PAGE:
Baku has long insisted that any such formal agreement by Turkey on closer relations with Armenia should be contingent on key concessions by the latter on the terms for a solution of the Nagorno-Karabakh conflict.
Azerbaijan's President Ilham Aliyev, who assured the Turkish parliament last November that "today Turkish-Azerbaijani unity is a stabilizing factor in the region," was quoted by the Turkish daily "Hurriyet" as threatening on April 1 to suspend natural-gas exports to Turkey, a threat tantamount to cutting off his nose to spite his face in light of the fall in world oil prices to half the $80 per barrel on which Azerbaijan's state budget expenditure for 2009 was predicated.
Then on April 6, "Hurriyet" confirmed a report published two days earlier in the online daily zerkalo.az that Aliyev has cancelled his participation in the NATO Dialogue of Civilizations conference in Istanbul on April 6-7, despite efforts by Turkish President Abdullah Gul and the U.S. State Department to persuade him to attend.
Baku's anger derives in large part from the perception that it has been stabbed in the back by the country that it has, despite periodic disagreements, long regarded as its closest ally, partner, and protector. That perception is rooted partly in the very close ethnic and linguistic ties between the two states, and partly in their close cooperation over the past 15 years in the export to Western markets of Azerbaijan's Caspian oil and gas. (Both main export pipelines run via Georgia to Turkey.) In addition, Ankara has provided guidance and advice to the Azerbaijani military.
But most crucially of all, it has until now unequivocally backed Azerbaijan's hard-line position with regard to resolving the Nagorno-Karabakh conflict, pegging any real rapprochement with Armenia to a solution of that conflict on Azerbaijan's terms. Azerbaijani Foreign Minister Elmar Mammadyarov was quoted as telling journalists in Tbilisi on April 2 that if Turkey does not insist as a condition for opening the border that Armenia first withdraw its troops from at least some of the seven districts of Azerbaijan they currently occupy contiguous to the unrecognized Nagorno-Karabakh republic, "this would be detrimental to Azerbaijan's national interests."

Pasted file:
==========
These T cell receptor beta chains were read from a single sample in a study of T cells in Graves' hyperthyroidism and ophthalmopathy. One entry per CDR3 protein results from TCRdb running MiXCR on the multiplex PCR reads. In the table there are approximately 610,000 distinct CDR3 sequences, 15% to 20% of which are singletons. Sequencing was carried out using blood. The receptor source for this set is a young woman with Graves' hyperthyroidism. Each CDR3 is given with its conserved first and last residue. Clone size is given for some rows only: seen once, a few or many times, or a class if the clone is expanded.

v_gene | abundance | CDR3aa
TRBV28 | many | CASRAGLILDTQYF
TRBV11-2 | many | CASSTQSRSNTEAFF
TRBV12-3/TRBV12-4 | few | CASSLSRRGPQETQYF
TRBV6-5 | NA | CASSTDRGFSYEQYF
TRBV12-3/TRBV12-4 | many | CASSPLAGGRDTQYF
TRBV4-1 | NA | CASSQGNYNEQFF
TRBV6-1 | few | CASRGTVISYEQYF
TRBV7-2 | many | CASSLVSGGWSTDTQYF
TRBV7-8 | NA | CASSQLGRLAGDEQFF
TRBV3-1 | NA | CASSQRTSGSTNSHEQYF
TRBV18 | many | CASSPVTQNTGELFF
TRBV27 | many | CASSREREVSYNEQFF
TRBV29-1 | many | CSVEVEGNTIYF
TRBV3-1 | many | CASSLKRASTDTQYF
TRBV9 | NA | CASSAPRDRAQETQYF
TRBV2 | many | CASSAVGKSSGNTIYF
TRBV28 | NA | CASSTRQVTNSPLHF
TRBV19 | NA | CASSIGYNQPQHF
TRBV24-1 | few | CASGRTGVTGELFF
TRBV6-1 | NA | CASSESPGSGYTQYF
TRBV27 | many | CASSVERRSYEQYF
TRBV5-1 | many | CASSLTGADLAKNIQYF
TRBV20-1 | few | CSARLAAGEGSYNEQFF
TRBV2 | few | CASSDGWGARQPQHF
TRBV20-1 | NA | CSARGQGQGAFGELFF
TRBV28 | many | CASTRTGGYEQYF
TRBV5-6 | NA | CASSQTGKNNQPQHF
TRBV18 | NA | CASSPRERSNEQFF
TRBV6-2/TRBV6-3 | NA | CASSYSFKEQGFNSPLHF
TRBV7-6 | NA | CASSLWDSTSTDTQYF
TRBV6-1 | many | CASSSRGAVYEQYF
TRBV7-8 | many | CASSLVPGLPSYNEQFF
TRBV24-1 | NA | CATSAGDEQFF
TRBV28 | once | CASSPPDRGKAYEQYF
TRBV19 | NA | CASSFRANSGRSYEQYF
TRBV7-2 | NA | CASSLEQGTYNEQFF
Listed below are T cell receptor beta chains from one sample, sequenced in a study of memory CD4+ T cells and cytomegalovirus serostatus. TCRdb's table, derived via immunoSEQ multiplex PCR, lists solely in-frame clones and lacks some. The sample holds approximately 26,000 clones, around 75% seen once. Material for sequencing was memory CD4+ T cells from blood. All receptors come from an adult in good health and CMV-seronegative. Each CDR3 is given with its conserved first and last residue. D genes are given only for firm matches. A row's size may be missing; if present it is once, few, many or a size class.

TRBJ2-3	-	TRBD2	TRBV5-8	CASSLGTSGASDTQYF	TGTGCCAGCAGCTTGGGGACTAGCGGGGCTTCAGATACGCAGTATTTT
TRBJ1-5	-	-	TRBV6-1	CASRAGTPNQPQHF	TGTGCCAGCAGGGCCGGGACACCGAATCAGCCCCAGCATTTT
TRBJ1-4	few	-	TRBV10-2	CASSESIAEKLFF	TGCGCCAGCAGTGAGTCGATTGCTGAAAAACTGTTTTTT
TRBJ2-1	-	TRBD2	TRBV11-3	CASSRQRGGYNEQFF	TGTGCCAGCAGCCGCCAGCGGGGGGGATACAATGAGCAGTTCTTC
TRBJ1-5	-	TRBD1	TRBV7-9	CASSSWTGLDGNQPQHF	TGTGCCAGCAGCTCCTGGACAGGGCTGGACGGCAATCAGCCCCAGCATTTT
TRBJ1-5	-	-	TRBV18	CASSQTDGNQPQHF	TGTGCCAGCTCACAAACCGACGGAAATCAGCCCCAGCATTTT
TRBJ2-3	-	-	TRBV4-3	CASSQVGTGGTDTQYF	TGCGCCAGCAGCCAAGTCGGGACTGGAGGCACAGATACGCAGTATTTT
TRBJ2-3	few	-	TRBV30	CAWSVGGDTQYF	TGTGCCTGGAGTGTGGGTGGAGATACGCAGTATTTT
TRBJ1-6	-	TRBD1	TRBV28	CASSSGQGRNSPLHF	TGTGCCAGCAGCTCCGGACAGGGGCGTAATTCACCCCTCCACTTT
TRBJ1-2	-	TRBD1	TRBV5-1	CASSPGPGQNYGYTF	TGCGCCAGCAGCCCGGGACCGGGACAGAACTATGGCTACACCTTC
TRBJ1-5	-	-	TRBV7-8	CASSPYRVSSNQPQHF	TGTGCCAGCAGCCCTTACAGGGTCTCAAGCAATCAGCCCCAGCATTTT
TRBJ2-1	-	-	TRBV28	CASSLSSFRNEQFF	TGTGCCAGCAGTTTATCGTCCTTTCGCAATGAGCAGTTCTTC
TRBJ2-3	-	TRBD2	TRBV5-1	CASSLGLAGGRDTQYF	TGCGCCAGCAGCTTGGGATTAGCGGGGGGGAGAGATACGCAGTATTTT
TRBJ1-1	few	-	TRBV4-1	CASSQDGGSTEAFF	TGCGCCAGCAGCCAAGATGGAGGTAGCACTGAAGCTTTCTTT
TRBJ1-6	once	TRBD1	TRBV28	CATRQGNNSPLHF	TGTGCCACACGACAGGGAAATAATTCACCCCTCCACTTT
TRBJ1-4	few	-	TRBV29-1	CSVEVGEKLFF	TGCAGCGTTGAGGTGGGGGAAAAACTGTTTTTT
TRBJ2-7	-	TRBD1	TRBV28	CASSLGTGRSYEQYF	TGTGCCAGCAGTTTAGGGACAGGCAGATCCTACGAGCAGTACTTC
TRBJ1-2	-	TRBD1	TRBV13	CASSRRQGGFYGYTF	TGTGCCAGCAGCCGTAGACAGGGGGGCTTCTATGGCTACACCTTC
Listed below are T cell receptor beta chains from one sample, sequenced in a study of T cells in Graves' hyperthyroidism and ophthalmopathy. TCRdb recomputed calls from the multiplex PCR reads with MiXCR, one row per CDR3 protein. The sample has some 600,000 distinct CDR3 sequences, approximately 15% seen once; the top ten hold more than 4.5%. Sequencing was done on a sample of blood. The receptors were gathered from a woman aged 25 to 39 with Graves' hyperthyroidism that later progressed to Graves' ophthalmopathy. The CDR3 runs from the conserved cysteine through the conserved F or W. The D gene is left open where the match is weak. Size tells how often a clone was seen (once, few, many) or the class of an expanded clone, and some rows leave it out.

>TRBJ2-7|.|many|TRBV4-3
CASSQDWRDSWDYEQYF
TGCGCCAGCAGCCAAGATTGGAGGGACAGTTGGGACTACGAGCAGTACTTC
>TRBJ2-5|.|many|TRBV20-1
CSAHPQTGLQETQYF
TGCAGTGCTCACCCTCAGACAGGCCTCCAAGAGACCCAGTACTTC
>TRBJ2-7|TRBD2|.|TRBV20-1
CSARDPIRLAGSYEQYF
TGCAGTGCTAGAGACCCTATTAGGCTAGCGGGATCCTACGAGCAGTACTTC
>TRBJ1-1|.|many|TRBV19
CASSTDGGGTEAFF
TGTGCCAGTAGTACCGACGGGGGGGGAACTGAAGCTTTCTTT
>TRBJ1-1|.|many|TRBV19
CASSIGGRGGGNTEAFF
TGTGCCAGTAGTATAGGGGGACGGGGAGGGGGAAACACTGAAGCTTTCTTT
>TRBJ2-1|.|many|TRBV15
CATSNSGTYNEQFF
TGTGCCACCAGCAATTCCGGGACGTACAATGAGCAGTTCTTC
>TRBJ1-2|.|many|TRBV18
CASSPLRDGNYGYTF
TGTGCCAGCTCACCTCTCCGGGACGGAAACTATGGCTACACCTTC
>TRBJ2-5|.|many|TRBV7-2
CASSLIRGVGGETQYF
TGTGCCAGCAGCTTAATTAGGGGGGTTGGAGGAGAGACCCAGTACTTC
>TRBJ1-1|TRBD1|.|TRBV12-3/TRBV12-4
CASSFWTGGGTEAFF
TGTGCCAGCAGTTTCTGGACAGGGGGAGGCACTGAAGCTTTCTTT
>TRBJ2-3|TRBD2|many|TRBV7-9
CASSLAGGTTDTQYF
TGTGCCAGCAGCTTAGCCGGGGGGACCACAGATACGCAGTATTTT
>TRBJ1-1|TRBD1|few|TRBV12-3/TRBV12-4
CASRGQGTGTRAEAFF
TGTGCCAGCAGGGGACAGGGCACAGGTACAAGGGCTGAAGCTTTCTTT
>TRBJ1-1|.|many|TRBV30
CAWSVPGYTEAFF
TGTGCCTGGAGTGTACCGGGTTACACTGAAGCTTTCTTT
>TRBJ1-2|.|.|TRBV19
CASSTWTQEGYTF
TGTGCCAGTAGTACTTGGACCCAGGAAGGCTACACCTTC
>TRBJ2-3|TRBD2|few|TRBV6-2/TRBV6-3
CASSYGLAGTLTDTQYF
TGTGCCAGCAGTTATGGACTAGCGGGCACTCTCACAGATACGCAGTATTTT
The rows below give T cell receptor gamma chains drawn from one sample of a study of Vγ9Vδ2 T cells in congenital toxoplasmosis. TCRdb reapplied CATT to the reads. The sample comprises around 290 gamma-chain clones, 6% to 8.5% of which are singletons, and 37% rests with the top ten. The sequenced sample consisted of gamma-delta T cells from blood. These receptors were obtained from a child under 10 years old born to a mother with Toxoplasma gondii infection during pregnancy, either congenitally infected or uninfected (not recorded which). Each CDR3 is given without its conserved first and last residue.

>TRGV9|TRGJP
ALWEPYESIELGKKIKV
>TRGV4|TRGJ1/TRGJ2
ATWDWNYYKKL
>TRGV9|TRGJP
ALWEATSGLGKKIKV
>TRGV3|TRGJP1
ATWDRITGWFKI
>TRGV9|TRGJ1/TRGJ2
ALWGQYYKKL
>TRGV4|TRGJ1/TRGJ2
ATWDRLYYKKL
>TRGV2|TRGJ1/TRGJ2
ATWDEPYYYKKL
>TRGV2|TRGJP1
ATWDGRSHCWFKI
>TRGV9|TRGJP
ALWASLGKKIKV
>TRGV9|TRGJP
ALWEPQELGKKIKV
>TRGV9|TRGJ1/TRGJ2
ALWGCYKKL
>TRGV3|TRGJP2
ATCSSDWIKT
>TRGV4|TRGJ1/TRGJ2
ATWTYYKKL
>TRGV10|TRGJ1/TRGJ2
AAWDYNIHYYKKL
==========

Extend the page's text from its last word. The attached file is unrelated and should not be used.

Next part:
On April 6, however, "Hurriyet" reported, quoting unnamed "reliable sources," that the Turkish-Armenian draft protocol contains the wording "sufficient progress on the resolution of the Nagorno-Karabakh conflict is required before the opening of the [Turkish-Armenian] border," and that President Aliyev is seeking clarification of what precisely is meant by "sufficient progress."
The Azerbaijani presidential administration told RFE/RL's Azerbaijani Service on April 6 they have no idea what the "Hurriyet" article was referring to. But as of mid-afternoon Baku time on April 6, Aliyev had not left for Istanbul.
Speculation that Azerbaijan is out to thwart the signing of the anticipated Turkish-Armenian protocol was fuelled by the unexpected visit to Baku on April 3 by U.S. Assistant Deputy Secretary of State Matthew Bryza for talks with President Aliyev and Foreign Minister Mammadyarov. Bryza was quoted as telling journalists on his arrival that Washington believes that "the positive changes in the region, that is achieving results in resolving the Nagorno-Karabakh conflict and the warming in Turkish-Armenian relations, should proceed parallel with one another."
Bryza also reaffirmed the prediction made in late February by Ambassador Bernard Fassier, the French co-chairman of the OSCE Minsk Group that seeks to mediate a solution to the Karabakh conflict, that President Aliyev is likely to meet with his Armenian counterpart Serzh Sarkisian on the sidelines of the EU summit in Prague on May 7-8. When that time frame was first made public, it seemed probable that the meeting between the two presidents was intended to finalize the so-called Basic Principles for resolving the conflict that have been on the table for the past three years.
During their talks in Moscow in early November with Russian President Dmitry Medvedev, Aliyev and Sarkisian reaffirmed their shared commitment to reaching a solution to the conflict that would reflect those principles. Bryza, who is the U.S. Minsk Group co-chairman, told RFE/RL in late January that the co-chairs were hoping that the Basic Principles would be signed in early summer, possibly in June. The Basic Principles entail a withdrawal of Armenian forces from five of the seven occupied Azerbaijani districts; "special arrangements" are to be instituted for the strategic Lachin Corridor that links the NKR with the Republic of Armenia, and for the district of Kelbacar that similarly lies between them.
Bryza's estimated time frame for the signing of the Basic Principles may, however, be derailed if Azerbaijan continues either to try to pressure Turkey, or to insist on a separate agreement on the withdrawal of Armenian forces as a preliminary to endorsing (or not) the remaining Basic Principles.
Not that Aliyev has any real leverage he could bring to bear. Speculation that Azerbaijan might withdraw its support for the planned Nabucco export pipeline for Caspian gas (from which Turkey would derive considerable profit in transit fees) and opt instead for the planned White Stream pipeline (the brainchild of Ukrainian Prime Minister Yulia Tymoshenko, it would run across the Black Sea bed from the Georgian terminal at Supsa to a Ukrainian port) seems far-fetched, although it cannot be ruled out completely. The Georgian government signed a memorandum of mutual understanding on April 3 with the White Stream Pipeline Company in which the two sides affirmed their commitment to that project, Caucasus Press reported.